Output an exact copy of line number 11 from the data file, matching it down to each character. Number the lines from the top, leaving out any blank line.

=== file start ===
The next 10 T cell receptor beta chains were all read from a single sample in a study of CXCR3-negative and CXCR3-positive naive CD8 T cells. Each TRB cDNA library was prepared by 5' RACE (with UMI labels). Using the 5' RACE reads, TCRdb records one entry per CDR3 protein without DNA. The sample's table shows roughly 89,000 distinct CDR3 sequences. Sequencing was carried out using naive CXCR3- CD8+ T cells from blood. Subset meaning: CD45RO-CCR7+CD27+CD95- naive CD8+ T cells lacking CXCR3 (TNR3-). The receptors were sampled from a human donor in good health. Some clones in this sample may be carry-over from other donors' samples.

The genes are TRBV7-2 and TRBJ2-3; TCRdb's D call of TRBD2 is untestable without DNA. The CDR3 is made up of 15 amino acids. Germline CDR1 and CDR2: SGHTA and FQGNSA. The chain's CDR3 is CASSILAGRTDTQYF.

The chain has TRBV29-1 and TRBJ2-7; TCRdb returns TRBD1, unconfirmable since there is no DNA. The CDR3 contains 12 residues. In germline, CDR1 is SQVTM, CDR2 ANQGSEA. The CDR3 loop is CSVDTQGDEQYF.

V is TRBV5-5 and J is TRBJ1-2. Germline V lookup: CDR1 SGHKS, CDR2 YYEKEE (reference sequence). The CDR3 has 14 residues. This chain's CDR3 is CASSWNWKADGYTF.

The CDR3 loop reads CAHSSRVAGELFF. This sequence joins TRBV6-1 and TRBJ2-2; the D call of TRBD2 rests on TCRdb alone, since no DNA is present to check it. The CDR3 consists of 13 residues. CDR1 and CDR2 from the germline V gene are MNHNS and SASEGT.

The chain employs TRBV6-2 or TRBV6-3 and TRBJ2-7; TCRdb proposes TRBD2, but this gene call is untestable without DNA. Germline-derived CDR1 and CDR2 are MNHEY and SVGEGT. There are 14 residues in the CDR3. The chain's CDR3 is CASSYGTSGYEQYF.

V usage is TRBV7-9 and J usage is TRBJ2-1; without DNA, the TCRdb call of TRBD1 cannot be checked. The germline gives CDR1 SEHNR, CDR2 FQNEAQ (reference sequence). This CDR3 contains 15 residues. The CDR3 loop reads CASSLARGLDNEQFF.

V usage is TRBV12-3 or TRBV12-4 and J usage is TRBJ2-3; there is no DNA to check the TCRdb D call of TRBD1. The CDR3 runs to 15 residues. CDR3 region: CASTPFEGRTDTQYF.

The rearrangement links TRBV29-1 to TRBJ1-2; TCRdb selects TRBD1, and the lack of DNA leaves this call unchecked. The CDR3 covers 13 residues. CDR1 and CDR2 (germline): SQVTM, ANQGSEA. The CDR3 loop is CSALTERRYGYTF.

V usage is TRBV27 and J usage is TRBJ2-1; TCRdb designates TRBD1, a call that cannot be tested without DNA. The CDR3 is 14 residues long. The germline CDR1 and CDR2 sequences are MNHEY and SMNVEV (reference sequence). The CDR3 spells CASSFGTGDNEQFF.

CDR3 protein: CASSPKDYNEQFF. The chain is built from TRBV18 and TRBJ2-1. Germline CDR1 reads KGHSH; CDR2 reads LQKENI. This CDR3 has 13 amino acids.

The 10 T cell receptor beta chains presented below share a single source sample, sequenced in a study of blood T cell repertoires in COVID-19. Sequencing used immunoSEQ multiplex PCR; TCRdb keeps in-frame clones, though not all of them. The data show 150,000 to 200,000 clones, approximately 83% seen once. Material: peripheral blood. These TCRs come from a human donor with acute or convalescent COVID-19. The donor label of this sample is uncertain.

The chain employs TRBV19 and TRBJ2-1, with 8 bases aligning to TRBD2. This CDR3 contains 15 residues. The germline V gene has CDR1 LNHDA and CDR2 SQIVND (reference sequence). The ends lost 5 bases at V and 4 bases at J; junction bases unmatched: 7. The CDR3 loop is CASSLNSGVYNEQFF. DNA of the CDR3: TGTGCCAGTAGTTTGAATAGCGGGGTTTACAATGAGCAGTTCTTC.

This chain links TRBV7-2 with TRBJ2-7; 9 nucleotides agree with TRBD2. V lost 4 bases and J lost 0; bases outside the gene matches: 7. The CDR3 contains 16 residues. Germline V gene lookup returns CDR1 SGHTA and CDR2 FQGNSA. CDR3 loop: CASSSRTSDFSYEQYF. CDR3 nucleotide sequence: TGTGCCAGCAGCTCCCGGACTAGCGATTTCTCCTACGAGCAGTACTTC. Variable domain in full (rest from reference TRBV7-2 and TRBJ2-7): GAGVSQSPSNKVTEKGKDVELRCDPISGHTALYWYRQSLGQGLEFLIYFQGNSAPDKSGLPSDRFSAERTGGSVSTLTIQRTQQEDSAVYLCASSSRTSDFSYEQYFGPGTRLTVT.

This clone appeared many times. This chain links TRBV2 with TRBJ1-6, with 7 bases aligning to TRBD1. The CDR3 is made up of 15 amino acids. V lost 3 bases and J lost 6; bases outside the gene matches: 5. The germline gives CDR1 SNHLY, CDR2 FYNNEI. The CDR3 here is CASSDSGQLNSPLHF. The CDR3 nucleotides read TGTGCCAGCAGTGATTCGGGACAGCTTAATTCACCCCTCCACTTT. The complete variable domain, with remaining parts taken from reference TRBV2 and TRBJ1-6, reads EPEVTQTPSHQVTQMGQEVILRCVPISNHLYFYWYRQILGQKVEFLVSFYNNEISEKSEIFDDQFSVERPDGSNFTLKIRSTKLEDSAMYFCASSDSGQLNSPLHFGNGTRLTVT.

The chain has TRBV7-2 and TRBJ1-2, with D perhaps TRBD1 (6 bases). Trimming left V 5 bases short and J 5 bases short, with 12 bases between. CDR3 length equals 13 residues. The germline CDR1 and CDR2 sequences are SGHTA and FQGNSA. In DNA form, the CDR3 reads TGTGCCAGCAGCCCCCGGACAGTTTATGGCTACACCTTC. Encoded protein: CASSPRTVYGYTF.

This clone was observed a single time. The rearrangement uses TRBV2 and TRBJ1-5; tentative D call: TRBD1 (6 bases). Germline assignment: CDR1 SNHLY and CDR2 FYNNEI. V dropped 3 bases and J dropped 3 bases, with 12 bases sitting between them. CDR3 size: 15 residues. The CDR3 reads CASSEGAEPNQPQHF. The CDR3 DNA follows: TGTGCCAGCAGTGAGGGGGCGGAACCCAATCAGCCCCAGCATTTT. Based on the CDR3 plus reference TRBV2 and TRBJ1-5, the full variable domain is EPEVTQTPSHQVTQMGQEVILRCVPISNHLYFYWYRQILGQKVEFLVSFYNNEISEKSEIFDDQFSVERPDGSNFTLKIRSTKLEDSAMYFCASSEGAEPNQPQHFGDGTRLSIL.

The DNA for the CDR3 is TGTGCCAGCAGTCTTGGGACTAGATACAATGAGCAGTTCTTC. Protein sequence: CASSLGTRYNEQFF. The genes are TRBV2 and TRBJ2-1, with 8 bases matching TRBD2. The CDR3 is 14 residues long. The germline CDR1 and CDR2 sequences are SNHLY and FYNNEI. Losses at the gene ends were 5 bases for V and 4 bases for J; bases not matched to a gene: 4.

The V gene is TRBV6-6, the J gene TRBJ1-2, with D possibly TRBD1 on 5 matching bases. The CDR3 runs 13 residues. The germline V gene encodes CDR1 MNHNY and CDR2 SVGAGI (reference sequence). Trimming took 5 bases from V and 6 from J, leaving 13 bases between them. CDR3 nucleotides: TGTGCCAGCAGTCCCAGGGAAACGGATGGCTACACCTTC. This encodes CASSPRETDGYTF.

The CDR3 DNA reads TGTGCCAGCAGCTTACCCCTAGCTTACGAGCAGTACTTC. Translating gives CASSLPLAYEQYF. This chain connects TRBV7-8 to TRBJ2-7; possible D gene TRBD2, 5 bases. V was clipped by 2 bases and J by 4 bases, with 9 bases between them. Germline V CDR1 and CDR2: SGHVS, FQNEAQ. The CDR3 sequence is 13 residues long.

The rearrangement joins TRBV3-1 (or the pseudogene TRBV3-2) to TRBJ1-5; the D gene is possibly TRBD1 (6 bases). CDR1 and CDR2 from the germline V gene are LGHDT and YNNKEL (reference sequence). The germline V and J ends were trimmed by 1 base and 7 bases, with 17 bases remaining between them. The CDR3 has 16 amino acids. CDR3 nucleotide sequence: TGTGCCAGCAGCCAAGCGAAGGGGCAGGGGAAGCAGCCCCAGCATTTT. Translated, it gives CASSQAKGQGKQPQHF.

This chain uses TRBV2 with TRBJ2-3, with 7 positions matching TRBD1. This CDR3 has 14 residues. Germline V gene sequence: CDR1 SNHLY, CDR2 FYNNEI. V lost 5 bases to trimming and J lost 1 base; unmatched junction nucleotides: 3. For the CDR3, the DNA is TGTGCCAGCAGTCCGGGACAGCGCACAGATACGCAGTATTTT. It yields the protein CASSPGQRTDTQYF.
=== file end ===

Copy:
CDR3 protein: CASSPKDYNEQFF. The chain is built from TRBV18 and TRBJ2-1. Germline CDR1 reads KGHSH; CDR2 reads LQKENI. This CDR3 has 13 amino acids.